After we validate build results using the new TeamCity and Artifactory settings, we need to carry out the migration for all the peers. So this will take some time for maintenance. For us, it is fairly straightforward. First we need to communicate very clearly what are the migration steps, what is the maintenance schedule.
Once the information is sent out, we get a go ahead agreement with all the stakeholders, we were able to carry out the maintenance and migration. Here are several high level steps we took to complete the migration. First we need to run TeamCity server backup and database snapshot. We pause TeamCity queue. At that point, no new build will take place. Once the build queue is paused, we do thinking, seeing artifacts again from old to new Artifactory servers.
As I mentioned earlier, there sure was a cron job continuously sinking artifacts from old Artifactory to new Artifactory server. The next steps include updating TeamCity build configurations, and also caging a TeamCity agent launch configuration. So why the launch configuration is important here? That’s related to the following steps including, we need to shut down the old agent instance, then launch a new instance.
At this point, the new instance will be launched from the new agent launch configuration. As a result, they will include all the updated settings against the new Artifactory server. In the meantime, we need to search all hardcode reference to all Artifactory in GitHub, where we manage all our source code. So all these own artifact reference must be updated against the new server. After replacing reference to a new server, we are ready to continue all build activities.
So at that point, we re-enable TeamCity build queue. From that point on all the build resumes, we are ready to communicate with all the stakeholders about the migration result. So how do we finalize the migration? One key aspect is communication. When doing this process, I mentioned couple times, we communicate the migration steps. We communicate the migration steps. What needs to be done, what change you apply on a server client side and user local settings. Once all the build configuration migrated, and build queue resumes, we notify all stakeholders about the migration success. We provide summary of changes on server and client sides. We reiterate user local changes required. So why is this aspect so critical while we have a global development team?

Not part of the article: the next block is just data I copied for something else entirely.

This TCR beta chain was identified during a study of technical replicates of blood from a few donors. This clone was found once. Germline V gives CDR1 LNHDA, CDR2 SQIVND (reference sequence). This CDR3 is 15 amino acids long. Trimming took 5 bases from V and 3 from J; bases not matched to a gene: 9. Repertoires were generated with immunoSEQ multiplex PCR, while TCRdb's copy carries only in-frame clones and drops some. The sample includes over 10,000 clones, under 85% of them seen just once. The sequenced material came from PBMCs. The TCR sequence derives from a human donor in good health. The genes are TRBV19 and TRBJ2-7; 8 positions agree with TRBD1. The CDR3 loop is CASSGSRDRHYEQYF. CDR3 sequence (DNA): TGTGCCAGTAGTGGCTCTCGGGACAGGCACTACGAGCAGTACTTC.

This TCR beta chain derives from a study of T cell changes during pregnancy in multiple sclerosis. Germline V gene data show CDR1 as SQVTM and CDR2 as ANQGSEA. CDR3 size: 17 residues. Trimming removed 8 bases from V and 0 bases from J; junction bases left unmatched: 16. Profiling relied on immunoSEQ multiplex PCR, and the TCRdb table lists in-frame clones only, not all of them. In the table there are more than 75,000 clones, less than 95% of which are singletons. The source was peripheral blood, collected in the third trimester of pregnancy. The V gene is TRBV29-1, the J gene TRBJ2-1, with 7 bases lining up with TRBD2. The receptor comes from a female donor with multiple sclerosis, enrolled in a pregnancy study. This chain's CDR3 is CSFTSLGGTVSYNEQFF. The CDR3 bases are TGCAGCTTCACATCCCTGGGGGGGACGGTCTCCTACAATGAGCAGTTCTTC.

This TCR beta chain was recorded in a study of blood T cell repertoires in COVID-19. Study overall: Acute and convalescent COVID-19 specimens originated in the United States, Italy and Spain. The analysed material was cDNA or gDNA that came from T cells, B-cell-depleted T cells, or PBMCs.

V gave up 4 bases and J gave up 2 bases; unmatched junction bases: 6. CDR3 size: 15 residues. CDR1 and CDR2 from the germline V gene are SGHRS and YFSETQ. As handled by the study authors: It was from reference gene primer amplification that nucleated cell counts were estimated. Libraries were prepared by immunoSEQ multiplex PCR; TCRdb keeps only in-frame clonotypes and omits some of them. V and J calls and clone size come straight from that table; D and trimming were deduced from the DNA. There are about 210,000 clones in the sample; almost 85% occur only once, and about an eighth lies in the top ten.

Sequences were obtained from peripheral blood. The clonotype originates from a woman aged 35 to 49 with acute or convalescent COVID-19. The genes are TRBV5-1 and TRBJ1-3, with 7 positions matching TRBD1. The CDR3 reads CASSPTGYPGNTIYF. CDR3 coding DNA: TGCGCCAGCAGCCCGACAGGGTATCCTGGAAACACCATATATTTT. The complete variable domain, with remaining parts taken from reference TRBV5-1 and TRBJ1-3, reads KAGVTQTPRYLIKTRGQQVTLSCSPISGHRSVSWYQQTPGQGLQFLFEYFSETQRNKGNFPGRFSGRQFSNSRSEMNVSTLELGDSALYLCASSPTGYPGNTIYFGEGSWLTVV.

It’s very important to communicate repeatedly about what change they need to apply in order to continue their local build. Otherwise, there may be a developer productivity issue. To help support our users, we set up office hours to answer any support questions.
We set up office hours to answer any support questions. For example, some users may have trouble logging in the new server, For example, some users may have trouble logging in the new server, or setting up API keys credentials, or their local settings.
We dedicate certain time slots within the two weeks after the final build configuration migration, make sure we continue to provide support. And we can provide more, one on one support as needed. So in conclusion, what is this story about? It’s about migrating artifacts. Why do we do this?
Well, again, the old server infrastructure was complex, it’s not well supported. As a result, upgrade costs or maintenance are uncertain. It is very important for migration, we need to have a high level of confidence that the migration path will work. So how about doing this, how do we accomplish this migration effort?
There are several key aspects. One is we set up automated transfer of repositories, we identify all the changes required. Once we identify the change required, we need to validate all the change in isolated configurations. Again, this step is critical, because we obviously do not want to interrupt any ongoing build test activity while we try to validate all the changes required. Once validation is done, we apply the changes to all PO configurations. Then we communicate with users regarding local setting changes, as well as continue to provide support as needed.
So that concludes today’s presentation.
Thank you very much.
Look forward to your questions and enjoy the rest of the SwampUP event.